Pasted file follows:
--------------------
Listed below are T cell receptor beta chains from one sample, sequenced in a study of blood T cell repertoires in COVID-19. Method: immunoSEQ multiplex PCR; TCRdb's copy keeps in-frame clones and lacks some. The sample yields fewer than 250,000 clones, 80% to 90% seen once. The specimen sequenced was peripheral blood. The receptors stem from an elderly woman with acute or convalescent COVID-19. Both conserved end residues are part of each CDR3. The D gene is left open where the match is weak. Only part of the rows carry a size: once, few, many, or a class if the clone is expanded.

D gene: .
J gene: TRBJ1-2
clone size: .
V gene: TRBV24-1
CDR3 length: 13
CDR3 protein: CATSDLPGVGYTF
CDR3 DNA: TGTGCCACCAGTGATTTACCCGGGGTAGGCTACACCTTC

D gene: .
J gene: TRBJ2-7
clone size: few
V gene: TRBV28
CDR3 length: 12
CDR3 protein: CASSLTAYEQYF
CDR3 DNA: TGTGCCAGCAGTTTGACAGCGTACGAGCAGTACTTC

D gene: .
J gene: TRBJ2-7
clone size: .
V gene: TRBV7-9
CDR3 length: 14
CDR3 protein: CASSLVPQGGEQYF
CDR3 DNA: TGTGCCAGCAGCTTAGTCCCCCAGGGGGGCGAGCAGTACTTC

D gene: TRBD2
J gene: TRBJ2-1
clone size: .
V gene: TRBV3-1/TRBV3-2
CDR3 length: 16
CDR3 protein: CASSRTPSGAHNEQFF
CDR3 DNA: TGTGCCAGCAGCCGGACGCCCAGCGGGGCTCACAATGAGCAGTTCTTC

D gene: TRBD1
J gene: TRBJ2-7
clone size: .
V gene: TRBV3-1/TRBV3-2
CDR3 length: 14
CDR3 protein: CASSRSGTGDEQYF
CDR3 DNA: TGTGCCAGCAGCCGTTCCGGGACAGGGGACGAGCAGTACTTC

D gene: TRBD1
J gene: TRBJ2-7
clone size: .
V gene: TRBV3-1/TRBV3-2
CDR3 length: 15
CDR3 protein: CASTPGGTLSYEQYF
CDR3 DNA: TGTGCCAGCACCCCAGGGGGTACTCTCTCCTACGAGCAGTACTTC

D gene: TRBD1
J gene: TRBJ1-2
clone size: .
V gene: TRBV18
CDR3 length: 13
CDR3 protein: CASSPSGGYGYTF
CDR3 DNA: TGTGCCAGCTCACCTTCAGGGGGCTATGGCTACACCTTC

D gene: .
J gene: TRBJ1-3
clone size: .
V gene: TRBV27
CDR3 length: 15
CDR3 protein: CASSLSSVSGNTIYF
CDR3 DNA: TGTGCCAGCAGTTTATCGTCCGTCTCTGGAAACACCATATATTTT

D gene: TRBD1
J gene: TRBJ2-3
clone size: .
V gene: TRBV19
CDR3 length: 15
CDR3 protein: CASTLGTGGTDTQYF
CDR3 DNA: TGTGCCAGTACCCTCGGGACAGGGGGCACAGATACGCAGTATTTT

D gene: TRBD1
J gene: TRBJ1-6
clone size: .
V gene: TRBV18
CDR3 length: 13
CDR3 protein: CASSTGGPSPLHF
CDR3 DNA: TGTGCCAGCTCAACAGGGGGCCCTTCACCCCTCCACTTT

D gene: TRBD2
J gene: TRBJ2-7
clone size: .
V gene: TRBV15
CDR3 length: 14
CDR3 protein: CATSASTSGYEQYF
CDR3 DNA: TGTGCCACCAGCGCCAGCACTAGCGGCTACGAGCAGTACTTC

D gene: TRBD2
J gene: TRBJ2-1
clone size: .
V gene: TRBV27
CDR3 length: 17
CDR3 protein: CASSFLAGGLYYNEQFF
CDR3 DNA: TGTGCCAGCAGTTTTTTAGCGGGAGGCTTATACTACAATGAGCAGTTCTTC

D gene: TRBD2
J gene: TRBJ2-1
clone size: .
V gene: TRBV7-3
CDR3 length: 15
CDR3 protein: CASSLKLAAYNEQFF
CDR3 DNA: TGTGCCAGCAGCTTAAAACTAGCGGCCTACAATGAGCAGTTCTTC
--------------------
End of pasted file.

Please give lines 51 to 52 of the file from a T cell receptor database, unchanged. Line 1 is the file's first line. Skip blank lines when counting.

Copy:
D gene: .
J gene: TRBJ1-3